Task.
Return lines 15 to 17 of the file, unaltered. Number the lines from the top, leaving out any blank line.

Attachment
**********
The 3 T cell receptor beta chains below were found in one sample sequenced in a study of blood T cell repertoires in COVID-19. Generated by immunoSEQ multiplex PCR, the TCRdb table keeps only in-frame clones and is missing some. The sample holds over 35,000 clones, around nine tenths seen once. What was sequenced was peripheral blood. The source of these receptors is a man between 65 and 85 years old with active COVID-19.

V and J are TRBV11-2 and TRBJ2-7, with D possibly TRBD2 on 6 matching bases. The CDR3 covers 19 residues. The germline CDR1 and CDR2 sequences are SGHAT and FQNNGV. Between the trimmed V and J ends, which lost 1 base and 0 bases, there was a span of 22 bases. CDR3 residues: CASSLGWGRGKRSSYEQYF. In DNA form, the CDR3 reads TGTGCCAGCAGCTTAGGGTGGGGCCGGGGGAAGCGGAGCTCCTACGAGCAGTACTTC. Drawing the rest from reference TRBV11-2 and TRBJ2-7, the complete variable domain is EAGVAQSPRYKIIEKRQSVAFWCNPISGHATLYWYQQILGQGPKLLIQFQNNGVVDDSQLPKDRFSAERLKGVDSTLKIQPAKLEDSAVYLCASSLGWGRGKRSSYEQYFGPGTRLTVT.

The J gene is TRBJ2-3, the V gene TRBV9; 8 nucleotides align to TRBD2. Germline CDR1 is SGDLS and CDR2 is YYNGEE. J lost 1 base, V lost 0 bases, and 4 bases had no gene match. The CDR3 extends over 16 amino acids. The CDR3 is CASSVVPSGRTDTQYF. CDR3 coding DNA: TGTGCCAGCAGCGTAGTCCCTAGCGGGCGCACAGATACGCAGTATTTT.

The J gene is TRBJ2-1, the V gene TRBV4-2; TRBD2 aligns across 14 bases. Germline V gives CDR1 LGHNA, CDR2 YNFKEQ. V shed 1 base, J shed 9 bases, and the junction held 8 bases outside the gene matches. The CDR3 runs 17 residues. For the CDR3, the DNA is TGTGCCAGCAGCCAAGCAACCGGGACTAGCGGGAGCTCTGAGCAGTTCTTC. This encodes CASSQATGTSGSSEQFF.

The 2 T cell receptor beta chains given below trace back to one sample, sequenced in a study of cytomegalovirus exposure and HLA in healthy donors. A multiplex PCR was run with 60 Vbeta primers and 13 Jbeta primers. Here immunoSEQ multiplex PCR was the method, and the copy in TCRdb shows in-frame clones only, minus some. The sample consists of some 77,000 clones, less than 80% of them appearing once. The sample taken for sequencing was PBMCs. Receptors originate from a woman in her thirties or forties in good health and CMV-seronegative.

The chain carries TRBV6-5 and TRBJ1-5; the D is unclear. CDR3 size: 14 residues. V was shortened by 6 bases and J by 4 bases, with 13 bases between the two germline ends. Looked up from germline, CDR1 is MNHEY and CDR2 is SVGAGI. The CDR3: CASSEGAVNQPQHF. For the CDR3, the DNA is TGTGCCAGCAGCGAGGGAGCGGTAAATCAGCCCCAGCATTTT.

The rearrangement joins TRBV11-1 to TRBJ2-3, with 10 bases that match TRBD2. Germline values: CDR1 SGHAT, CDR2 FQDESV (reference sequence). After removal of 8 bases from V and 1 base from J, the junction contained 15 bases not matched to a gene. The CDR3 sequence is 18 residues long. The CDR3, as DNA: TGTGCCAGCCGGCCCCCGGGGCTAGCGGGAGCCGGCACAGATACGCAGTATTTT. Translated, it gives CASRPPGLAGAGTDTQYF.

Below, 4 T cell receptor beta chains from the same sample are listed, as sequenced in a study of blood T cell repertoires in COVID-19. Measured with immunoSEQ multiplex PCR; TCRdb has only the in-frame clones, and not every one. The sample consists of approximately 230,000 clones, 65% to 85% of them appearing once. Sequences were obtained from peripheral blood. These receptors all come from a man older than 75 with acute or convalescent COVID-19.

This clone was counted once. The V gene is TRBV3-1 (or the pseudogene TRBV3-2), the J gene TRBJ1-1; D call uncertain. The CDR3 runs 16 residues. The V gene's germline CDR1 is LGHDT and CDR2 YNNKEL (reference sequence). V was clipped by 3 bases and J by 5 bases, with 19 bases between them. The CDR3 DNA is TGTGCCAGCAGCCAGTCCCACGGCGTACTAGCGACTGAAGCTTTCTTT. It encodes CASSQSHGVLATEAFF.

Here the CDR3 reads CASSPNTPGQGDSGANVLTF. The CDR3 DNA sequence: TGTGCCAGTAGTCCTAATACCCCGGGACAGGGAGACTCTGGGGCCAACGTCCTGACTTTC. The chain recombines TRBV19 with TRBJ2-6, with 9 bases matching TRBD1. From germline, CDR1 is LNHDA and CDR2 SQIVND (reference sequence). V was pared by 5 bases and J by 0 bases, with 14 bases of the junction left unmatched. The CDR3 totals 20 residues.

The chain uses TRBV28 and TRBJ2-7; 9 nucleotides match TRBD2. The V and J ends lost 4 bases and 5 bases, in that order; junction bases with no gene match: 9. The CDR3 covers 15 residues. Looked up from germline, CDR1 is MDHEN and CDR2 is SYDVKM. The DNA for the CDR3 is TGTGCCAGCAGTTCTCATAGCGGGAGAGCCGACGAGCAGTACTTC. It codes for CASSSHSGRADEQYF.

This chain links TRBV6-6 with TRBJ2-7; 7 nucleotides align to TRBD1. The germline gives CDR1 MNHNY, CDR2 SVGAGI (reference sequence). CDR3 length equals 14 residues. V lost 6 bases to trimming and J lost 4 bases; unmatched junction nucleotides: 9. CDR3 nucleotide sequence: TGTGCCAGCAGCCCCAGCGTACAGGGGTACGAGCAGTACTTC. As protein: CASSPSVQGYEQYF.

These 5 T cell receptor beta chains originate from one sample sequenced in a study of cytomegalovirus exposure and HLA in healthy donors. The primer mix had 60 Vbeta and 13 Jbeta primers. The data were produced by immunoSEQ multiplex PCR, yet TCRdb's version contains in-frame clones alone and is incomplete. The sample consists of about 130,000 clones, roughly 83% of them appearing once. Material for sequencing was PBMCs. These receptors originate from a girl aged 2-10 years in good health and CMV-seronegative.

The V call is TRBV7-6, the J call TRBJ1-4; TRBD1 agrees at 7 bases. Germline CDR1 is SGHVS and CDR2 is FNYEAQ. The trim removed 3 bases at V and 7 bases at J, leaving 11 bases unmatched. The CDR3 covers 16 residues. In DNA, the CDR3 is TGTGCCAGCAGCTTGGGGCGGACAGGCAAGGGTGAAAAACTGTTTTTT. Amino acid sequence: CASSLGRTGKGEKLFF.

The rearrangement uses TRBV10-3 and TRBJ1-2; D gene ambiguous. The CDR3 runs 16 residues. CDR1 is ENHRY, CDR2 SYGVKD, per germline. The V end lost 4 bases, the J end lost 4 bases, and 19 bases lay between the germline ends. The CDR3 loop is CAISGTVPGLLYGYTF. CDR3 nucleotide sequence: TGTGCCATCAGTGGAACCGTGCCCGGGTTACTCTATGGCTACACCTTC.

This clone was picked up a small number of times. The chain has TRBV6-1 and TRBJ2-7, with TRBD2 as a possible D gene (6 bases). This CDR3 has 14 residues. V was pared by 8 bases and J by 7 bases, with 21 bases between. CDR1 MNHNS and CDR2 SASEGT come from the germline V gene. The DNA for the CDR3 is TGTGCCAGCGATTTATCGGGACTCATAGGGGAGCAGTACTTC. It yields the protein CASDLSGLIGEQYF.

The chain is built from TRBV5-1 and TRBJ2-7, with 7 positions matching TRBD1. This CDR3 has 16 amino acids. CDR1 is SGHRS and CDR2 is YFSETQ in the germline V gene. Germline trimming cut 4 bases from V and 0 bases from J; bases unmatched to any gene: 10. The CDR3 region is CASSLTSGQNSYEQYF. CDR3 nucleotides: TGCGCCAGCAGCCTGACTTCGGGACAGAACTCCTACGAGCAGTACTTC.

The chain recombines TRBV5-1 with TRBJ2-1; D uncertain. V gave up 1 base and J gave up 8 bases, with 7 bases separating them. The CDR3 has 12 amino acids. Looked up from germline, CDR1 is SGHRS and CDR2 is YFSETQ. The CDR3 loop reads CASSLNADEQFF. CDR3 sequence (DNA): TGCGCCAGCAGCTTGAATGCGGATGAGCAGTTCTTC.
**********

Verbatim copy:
The rearrangement uses TRBV10-3 and TRBJ1-2; D gene ambiguous. The CDR3 runs 16 residues. CDR1 is ENHRY, CDR2 SYGVKD, per germline. The V end lost 4 bases, the J end lost 4 bases, and 19 bases lay between the germline ends. The CDR3 loop is CAISGTVPGLLYGYTF. CDR3 nucleotide sequence: TGTGCCATCAGTGGAACCGTGCCCGGGTTACTCTATGGCTACACCTTC.

This clone was picked up a small number of times. The chain has TRBV6-1 and TRBJ2-7, with TRBD2 as a possible D gene (6 bases). This CDR3 has 14 residues. V was pared by 8 bases and J by 7 bases, with 21 bases between. CDR1 MNHNS and CDR2 SASEGT come from the germline V gene. The DNA for the CDR3 is TGTGCCAGCGATTTATCGGGACTCATAGGGGAGCAGTACTTC. It yields the protein CASDLSGLIGEQYF.

The chain is built from TRBV5-1 and TRBJ2-7, with 7 positions matching TRBD1. This CDR3 has 16 amino acids. CDR1 is SGHRS and CDR2 is YFSETQ in the germline V gene. Germline trimming cut 4 bases from V and 0 bases from J; bases unmatched to any gene: 10. The CDR3 region is CASSLTSGQNSYEQYF. CDR3 nucleotides: TGCGCCAGCAGCCTGACTTCGGGACAGAACTCCTACGAGCAGTACTTC.